Non-ADHD burnout. How do you find the energy to carry all the weight again?

I was working day and night to pay 95% of the bills. I'd come home and nothing was done. Kids were not fed, homework not done, house not cleaned and forget anything extra like bills being done. 

My job was insanely physical. I would get nose bleeds from the physical exertion and now have many repetitive motion injuries. I tried too hard, pushed it too far and now I am burned out. So much so that I could lay in bed all day and just wait to die. I am sure depression is involved, but I don't feel particularly depressed. I just have zero motivation. 

Due to injuries, I can't sustain the physical job I used to do and my burnout is making it hard to accomplish anything. Being faced with the knowledge that my wife will never be able to be very helpful or reliable pust so much pressure on me. If Christmas cards aren't sent, it's my fault, if the house is a mess, it's my fault. Her entire family and friends never place any blame or responsibility on her. I do most of the cooking, cleaning and just about everything else but no matter how much I do I can't compensate for the black hole she creates. 

How do I get myself back in the game and have the energy to try again?

Are there any other non-ADHD spouses who have found ways to get everything done and not burn out? How do you do it and how do you cope?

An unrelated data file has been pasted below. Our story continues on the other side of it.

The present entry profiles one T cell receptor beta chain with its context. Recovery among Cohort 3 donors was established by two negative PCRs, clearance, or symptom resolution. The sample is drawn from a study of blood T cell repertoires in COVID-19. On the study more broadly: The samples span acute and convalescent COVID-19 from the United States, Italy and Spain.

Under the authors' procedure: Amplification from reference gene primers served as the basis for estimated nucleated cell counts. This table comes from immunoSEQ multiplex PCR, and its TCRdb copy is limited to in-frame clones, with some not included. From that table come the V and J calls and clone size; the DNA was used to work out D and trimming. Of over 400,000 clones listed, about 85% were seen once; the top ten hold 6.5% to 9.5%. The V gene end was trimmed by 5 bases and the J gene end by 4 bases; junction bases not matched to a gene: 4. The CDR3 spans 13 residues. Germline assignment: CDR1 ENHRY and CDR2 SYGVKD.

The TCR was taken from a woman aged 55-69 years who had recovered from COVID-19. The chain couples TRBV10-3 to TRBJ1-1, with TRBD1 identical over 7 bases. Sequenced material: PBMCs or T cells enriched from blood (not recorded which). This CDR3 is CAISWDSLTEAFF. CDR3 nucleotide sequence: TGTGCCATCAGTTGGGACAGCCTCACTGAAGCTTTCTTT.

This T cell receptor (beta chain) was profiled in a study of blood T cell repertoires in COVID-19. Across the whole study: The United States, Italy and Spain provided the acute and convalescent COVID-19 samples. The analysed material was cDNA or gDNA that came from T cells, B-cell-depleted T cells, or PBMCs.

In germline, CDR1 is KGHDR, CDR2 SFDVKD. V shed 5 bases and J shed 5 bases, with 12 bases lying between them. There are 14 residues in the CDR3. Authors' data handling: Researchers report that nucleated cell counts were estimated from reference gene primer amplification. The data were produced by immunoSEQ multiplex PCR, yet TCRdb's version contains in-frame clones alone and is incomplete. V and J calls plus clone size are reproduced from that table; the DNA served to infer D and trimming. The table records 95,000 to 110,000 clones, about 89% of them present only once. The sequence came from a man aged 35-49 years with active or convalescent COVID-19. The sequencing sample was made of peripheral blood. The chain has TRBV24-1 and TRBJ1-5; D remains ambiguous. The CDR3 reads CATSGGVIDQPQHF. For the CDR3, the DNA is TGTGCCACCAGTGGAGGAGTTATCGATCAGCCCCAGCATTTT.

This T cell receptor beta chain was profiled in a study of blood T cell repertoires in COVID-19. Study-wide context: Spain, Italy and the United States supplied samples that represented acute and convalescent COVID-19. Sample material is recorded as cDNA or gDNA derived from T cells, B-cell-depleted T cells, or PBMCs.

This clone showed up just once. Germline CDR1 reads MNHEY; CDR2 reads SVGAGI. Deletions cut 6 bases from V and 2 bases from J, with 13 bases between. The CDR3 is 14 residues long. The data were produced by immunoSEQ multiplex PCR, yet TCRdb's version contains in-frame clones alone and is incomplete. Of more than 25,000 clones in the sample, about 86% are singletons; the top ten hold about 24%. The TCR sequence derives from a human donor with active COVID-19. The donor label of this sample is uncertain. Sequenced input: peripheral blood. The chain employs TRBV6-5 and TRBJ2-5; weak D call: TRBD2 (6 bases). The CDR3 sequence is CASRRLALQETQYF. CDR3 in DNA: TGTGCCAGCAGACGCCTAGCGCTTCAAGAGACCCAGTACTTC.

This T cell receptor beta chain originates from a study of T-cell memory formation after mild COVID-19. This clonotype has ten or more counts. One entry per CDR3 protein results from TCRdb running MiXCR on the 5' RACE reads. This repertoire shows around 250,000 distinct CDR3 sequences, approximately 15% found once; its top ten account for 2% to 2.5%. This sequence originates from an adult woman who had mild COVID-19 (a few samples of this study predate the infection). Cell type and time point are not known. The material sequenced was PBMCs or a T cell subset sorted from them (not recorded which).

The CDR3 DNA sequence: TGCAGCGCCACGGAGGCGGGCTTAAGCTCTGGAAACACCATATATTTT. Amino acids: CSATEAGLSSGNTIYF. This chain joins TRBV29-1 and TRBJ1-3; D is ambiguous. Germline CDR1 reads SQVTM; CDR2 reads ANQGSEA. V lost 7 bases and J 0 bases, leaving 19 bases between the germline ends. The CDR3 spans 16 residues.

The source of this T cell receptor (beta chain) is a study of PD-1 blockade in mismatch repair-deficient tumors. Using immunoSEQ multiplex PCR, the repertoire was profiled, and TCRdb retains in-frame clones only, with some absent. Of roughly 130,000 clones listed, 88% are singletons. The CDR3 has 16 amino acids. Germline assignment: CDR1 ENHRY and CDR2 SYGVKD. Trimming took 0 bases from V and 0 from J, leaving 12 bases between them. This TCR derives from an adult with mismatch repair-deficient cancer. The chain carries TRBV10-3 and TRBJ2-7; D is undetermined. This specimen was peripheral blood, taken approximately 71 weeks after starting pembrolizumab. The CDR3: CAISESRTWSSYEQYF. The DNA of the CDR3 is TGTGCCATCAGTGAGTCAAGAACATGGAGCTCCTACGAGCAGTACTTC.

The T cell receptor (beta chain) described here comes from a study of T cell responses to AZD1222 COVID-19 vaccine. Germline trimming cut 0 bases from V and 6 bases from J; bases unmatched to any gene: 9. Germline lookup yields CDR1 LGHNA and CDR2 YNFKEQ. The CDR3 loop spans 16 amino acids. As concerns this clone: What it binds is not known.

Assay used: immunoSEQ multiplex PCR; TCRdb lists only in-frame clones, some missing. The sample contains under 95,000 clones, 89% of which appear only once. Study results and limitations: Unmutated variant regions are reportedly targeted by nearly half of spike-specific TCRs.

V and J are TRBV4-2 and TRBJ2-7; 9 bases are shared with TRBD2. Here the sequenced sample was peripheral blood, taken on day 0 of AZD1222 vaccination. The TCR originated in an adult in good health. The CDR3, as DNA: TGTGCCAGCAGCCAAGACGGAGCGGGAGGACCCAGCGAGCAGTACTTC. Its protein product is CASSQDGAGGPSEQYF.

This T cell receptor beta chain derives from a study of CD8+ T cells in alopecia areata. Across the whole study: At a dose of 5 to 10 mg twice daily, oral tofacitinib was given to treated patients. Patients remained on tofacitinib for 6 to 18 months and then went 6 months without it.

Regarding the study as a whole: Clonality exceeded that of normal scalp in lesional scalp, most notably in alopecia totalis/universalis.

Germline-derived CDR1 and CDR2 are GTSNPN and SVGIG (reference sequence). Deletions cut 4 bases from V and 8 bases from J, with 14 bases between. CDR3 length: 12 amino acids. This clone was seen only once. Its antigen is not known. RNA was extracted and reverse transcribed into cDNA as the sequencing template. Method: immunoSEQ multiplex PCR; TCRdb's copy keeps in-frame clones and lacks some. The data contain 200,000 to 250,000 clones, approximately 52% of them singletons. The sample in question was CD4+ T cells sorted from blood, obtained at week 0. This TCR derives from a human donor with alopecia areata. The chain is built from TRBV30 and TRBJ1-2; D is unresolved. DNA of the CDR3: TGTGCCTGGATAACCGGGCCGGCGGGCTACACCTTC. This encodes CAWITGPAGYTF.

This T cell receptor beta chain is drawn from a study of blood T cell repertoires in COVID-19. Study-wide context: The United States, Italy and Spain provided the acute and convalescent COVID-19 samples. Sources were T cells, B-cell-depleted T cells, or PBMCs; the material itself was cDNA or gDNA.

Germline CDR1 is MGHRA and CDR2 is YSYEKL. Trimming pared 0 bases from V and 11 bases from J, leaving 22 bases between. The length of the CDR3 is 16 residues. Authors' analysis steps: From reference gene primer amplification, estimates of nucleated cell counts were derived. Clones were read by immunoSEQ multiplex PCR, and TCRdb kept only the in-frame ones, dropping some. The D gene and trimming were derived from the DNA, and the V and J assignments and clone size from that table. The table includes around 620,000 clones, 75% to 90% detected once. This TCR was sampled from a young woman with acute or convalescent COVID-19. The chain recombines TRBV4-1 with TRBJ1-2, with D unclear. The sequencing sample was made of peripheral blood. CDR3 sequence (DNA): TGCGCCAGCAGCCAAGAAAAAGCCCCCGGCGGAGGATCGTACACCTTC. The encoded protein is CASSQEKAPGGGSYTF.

About 3 weeks ago my spouse was officially diagnosed with ADD.  We have been together for 9 years, married for the last 3.  My advice to you is to first and foremost evaluate where you are at emotionally, physically, spiritually and financially.  Journaling is helpful.  What are you doing in terms of self-care? How do you begin putting yourself first?  How do you get off the crazy rollercoaster?  What will it take for you to feel grounded?  I've come up with my own care plan that includes daily exercise, regular journaling, and what I call "elevating my life" - which means identifying areas of personal freedom and expansion (volunteering, working towards licensure, etc).  You need to find your inner strength and reclaim who you are as a person.  Its like the adage about putting your oxygen mask on first.  Identify things you enjoy doing that make you feel better instantly and take the time to do them!  For me it's sewing, crafts, reading, biking, long leisurely walks.  You will only "get back in the game" when you start taking care of yourself and setting boundaries.  Who cares whether the house is not clean, the world won't end.  Hope the posting is helpful.